Using the Low Risk Ankle Rule in an emergency setting effectively reduces the number of unnecessary radiographs performed on children presenting with ankle injuries, according to a recent study.
Using the Low Risk Ankle Rule in an emergency setting effectively reduces the number of unnecessary radiographs performed on children presenting with ankle injuries without increasing the number of missed clinically important fractures, increasing length of stay, increasing the number of follow-up radiographs, or negatively affecting patient or physician satisfaction, according to a recent study.
The Low Risk Ankle Rule states that if a child on examination has tenderness and swelling that is isolated to the distal fibula and/or adjacent lateral ligaments distal to the tibial anterior joint line, then ankle radiography is probably not necessary to rule out a high-risk injury.
High-risk injuries include any fracture of the foot, distal tibia, and fibula proximal to the distal physis; tibiofibular syndesmosis injury; and ankle dislocations. Low-risk ankle injuries include lateral ankle sprains; nondisplaced Salter-Harris types I and II fractures of the distal fibula; and avulsion fractures of the distal fibula or lateral talus.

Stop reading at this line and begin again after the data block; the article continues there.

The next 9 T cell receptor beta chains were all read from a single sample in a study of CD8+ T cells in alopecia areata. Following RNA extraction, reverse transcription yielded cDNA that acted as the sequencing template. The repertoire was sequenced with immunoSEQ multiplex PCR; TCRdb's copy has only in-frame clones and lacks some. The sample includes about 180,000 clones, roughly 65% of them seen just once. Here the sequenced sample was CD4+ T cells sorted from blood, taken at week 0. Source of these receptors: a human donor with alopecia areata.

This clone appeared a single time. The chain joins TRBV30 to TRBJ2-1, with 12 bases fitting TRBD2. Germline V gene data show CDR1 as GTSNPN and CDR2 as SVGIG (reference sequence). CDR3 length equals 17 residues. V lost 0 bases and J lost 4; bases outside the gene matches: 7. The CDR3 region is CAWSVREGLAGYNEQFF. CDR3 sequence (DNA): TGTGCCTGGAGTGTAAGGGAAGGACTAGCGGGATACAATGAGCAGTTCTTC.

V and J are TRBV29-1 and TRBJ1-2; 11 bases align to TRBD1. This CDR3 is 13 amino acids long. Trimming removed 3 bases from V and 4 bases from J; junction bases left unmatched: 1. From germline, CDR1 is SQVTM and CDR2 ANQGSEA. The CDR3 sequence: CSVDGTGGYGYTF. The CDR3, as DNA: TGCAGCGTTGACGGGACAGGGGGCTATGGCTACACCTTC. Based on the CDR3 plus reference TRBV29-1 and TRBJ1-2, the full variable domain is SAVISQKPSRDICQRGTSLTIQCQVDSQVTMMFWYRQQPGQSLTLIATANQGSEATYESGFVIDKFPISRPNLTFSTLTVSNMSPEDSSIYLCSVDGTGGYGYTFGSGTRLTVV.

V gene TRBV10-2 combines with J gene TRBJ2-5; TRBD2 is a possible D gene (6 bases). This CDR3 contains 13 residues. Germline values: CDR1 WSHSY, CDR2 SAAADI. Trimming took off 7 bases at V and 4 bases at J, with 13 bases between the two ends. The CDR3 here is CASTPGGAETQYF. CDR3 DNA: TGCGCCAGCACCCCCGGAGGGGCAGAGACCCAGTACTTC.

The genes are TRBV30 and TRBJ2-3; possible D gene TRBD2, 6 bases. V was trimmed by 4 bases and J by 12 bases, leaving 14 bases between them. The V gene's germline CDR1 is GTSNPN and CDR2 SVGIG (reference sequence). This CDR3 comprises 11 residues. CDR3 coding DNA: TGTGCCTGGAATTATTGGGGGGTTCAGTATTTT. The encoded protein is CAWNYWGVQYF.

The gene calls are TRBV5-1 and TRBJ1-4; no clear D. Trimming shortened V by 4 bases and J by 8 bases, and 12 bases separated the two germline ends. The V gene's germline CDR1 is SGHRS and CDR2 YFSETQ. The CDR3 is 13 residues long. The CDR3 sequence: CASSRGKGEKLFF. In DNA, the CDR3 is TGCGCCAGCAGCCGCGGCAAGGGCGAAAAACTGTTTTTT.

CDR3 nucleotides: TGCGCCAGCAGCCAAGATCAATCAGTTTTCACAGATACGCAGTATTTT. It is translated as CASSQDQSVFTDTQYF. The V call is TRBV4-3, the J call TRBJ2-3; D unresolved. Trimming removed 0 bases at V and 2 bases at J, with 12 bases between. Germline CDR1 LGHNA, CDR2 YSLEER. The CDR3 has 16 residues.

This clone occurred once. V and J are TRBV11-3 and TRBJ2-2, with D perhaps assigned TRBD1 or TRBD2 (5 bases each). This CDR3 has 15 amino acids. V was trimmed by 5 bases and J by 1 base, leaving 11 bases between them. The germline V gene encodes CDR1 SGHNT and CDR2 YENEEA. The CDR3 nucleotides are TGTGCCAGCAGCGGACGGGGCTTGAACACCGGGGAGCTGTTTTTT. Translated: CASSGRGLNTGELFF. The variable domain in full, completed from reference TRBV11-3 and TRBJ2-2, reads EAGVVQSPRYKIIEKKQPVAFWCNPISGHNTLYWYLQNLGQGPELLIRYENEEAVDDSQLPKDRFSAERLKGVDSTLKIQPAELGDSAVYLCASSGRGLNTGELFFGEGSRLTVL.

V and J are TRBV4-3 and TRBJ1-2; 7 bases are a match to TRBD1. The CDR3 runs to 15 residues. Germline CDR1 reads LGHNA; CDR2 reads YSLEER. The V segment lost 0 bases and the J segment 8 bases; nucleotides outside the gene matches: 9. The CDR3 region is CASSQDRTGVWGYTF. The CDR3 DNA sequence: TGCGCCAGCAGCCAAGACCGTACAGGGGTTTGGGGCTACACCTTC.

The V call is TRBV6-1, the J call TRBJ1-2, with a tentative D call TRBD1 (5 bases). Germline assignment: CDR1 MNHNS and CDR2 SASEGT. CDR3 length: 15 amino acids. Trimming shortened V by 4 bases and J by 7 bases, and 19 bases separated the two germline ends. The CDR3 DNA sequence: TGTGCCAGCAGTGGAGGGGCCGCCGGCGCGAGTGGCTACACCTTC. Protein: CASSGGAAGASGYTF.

Researches conducted an 18-month, 3-phase study at 6 Canadian emergency departments. The study involved over 2,100 children between the ages of 3 and 16 years.
The investigators found that implementing the rule reduced the frequency of pediatric ankle radiography by almost 22%. In addition, they calculated a sensitivity of 98% and a specificity of about 50%.
If the physicians in the study had fully complied with the rule, half of the radiographs performed would have been avoided. Reasons provided for not adhering to the rule included fear of missing a significant fracture (31.3%); preferring the Ottawa Ankle Rules (13.8%); the family wanted a radiograph (10.0%); the patient was difficult to examine (7.5%); and no reason provided (37.5%).
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